Laura Wimbels of The Big Bad B-Movie Show Celebrates New Late Night Time Slot, Laments What This Means For Some Of The Show’s Most Loyal Viewers – The Prisoners



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  • Photography Jason Shaffer
  • Zachariah Durr and Laura Wimbels, alias Léopold and Lenora

Laura Wimbels and Zachariah Durr have plenty to celebrate as The Big Bad B-Movie Show nears its first anniversary on air.

On the one hand, the show – a campy horror comeback with B movies, sketches, jokes, and guest stars – not only made it a year, but was picked up for a second season by Channel 43.

This was no minor feat: Born in 2020 amid quarantines and closures to fuel pandemic viewing habits with a healthy dose of nostalgia, this was the station’s first foray into programming. original script with no news in three decades.

“We asked ourselves: are we showing rehearsals or something creative? Erik Schrader, the station’s general manager, told The New York Times last year. “We took the creative angle because we believe that advertisers are going to be interested in something produced locally that has original energy.”

Wimbels and Durr, a producer at the station, were both longtime fans of the genre and of legendary horror devices like Ghoulardi and Vampira, which kept fans entertained in the wee hours of the night.

“My mom told me when I was five years old I saw Superhost on the WUAB Prize movie show,” Durr told Scene last year. “He was dressed like a red nosed Superman and was presenting a movie of monsters in rubber suits. I turned to my mom and said, ‘I want this job. “I never thought this would actually happen.”

Beginning last October with Attack of the Giant Leeches from 1959, a rubber suit monsters film that was shot in eight days, The Big Bad B-Movie featured Leopold and Lenora, two people who were locked in the movie vault at WUAB for years with only bad B-series movies to watch for entertainment, to local audiences on Saturday night at 8 p.m.

A year later, that audience grew and The Big Bad B-Movie Show was renewed and moved to a new 11 p.m. time slot, a more natural home for the program and which puts Leopold and Lenora on the air in the same small hours. when their horror icons dazzled audiences.

“When we heard we were going to move on at 11pm it was so exciting,” Wimbels told Scene. “It’s a real time slot for a horror show, late night weekends.”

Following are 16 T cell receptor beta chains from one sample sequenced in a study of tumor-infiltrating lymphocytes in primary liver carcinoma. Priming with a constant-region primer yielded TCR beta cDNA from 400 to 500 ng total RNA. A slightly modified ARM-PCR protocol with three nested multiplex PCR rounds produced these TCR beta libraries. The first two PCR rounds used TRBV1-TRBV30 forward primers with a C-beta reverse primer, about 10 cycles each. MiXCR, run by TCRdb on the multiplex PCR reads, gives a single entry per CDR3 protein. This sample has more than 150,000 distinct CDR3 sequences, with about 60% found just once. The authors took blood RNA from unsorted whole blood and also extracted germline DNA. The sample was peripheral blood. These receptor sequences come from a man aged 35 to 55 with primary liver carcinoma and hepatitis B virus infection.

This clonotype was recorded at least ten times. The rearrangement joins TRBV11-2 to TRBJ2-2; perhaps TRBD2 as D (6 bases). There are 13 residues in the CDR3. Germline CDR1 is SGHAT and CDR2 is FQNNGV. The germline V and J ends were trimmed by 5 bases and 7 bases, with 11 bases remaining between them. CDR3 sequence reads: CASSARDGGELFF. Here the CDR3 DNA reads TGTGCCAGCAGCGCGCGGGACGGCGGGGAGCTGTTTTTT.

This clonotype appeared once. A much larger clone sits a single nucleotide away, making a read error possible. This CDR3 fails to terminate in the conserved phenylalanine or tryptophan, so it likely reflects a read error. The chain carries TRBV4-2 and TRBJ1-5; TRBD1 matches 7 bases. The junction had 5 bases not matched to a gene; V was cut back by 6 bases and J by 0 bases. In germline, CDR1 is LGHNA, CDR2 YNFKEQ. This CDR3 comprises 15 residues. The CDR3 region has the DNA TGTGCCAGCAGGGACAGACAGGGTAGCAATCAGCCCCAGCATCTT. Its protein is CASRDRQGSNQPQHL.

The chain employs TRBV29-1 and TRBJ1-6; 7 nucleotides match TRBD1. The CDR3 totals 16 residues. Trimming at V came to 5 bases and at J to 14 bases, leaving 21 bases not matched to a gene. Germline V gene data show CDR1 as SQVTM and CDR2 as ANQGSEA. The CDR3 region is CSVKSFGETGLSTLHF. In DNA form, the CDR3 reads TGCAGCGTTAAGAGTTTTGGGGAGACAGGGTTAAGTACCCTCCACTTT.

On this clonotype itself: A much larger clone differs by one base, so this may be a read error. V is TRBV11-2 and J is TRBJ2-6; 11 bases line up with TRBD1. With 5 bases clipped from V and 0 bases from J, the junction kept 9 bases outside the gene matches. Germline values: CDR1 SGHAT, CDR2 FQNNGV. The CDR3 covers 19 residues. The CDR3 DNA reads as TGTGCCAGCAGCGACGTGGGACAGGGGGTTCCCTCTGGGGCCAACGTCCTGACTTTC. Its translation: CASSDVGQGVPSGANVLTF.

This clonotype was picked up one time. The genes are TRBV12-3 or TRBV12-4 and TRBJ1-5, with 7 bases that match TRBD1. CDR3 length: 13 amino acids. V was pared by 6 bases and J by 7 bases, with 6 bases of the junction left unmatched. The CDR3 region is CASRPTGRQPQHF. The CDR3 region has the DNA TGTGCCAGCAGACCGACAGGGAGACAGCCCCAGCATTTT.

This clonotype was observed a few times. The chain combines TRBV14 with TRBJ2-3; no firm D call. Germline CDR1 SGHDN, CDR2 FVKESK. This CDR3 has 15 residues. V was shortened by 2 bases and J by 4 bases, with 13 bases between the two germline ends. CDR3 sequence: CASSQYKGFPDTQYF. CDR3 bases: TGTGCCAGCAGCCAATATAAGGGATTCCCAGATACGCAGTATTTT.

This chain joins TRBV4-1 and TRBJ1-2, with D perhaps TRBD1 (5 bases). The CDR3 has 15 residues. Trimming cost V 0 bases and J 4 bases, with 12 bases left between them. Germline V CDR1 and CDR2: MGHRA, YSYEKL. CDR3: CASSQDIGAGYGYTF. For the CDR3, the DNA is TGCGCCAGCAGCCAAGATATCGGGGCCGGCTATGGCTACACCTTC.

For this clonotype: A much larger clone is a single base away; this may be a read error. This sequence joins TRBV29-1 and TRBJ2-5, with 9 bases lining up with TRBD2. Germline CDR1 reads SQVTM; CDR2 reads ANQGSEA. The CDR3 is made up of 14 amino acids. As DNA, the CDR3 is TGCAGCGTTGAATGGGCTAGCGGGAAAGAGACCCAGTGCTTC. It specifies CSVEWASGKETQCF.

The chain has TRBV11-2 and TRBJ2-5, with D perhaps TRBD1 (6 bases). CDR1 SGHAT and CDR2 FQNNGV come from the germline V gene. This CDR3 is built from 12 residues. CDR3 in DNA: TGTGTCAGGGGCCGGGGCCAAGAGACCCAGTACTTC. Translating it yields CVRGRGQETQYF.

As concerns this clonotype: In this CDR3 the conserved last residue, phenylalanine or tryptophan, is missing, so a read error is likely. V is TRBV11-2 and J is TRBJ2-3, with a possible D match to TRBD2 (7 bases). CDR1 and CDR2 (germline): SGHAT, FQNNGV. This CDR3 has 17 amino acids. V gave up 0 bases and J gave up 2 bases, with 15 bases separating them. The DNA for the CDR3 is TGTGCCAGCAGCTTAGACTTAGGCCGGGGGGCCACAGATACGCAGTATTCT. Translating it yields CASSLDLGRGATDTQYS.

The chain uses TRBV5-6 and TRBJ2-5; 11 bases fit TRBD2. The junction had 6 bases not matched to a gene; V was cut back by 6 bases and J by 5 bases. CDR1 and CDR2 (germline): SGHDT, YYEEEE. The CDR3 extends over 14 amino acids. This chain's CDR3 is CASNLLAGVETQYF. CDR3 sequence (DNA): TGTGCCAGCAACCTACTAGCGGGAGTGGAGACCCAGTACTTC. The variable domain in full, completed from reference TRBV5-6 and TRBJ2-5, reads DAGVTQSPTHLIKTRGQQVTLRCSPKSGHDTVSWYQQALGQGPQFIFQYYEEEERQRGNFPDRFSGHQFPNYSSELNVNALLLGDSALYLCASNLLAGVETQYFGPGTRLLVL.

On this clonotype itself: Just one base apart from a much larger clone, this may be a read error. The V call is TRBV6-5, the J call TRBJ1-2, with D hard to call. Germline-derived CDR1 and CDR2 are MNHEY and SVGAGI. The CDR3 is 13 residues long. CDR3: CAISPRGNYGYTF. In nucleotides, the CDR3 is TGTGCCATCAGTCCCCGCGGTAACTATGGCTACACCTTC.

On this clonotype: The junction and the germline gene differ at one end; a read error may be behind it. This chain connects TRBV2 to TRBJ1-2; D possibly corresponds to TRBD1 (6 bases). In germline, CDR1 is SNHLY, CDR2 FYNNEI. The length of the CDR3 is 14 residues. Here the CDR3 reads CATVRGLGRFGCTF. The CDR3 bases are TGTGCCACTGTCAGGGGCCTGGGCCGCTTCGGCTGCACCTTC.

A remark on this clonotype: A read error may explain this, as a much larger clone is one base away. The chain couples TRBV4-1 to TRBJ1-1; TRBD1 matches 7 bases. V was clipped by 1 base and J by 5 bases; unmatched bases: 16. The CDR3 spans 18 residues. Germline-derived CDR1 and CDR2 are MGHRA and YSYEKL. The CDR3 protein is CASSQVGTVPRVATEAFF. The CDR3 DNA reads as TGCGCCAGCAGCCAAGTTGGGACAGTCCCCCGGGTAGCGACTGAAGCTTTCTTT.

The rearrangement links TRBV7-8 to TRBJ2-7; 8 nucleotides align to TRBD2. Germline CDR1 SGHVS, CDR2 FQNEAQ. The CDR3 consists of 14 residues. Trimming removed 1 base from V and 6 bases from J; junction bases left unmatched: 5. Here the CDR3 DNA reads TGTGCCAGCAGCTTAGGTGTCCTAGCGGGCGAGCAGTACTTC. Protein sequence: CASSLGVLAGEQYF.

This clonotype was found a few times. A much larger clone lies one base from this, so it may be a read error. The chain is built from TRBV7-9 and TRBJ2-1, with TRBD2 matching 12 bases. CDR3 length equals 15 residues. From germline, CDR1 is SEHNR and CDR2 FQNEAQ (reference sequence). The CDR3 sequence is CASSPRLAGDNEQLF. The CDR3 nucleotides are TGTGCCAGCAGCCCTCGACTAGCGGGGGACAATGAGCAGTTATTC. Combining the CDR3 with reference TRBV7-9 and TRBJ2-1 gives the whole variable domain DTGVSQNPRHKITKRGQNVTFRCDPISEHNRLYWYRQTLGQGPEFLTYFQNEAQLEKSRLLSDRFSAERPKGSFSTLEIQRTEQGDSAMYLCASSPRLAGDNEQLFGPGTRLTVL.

But there is a downside: a small but essential segment of their audience will no longer be able to watch the show.

Durr and Wimbels knew early on that they wanted to engage viewers beyond the screen.

“We wanted and still want to create an old-fashioned fan club,” said Wimbels. “When I was growing up I loved writing to different little magazines for giveaways or fan clubs for a band I loved. You had fan clubs because social media wasn’t there. The signed head photo in the mail was really exciting. ”

They didn’t have time to write a newsletter right away, but they didn’t want to sit down on the idea. So they made a short video and posted an address and offered a signed facial photo to anyone who took the time to write a letter and send it in the mail.

Two months later, the letters started to arrive, and they haven’t stopped.

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“It was surprising and weirdly reaffirming that, yes, people are watching and they’re really excited about it,” Wimbels said. “I’ve always wanted to do nothing more than make people happy, and with the show during the pandemic you don’t know if you are seen or if it resonates, but these people take the time to write letters. to thank you for helping them forget what’s going on in the world for an hour or two. It’s something that every time I read a letter I feel grateful and grateful for. ”

And among the letters – from hospital workers thanking their minds for turning their minds away from the pandemic, people trapped in their homes, Ghoulardi fans who hailed a revival of their childhood with the show – Wimbels began to notice how many came from prisoners.

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“They’re limited to local channels, often,” said Wimbels, whose experience with Dr. Meghan Novisky at Cleveland State University during a criminology class she credits with an empathy for what prisoners treat during their incarceration. “I remember transcribing audio files of Dr. Novisky’s interviews with newly released prisoners, talking about their time, things they had to go through, situations with the guards. It’s a very lonely place. , and when I realized that the prisoners were watching our show, it made me very happy to know that something on TV that was a local program resonated with them in relation to anything they might have to watch on television on Saturday evening. ”

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The new 23-hour time slot comes after the lights go out, which means most of them will no longer be able to escape every weekend to the land of Leopold and Lenora.

“My biggest feeling when the show started last September was that so many of us felt alone and isolated in so many different ways,” Wimbels said. “And that’s what I considered the biggest benefit of the show: reaching out to those who felt lonely and isolated, making them smile and forgetting everything for an hour or two on a Saturday night. I had no idea that it would reach a whole population of people who experienced loneliness and isolation long before Covid hit. ”

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The Big Bad B-Movie show returns with season two on October 9, which airs on Channel 43 on Saturday nights at 11 p.m. and will be available to stream through Channel 43 and Channel 19.

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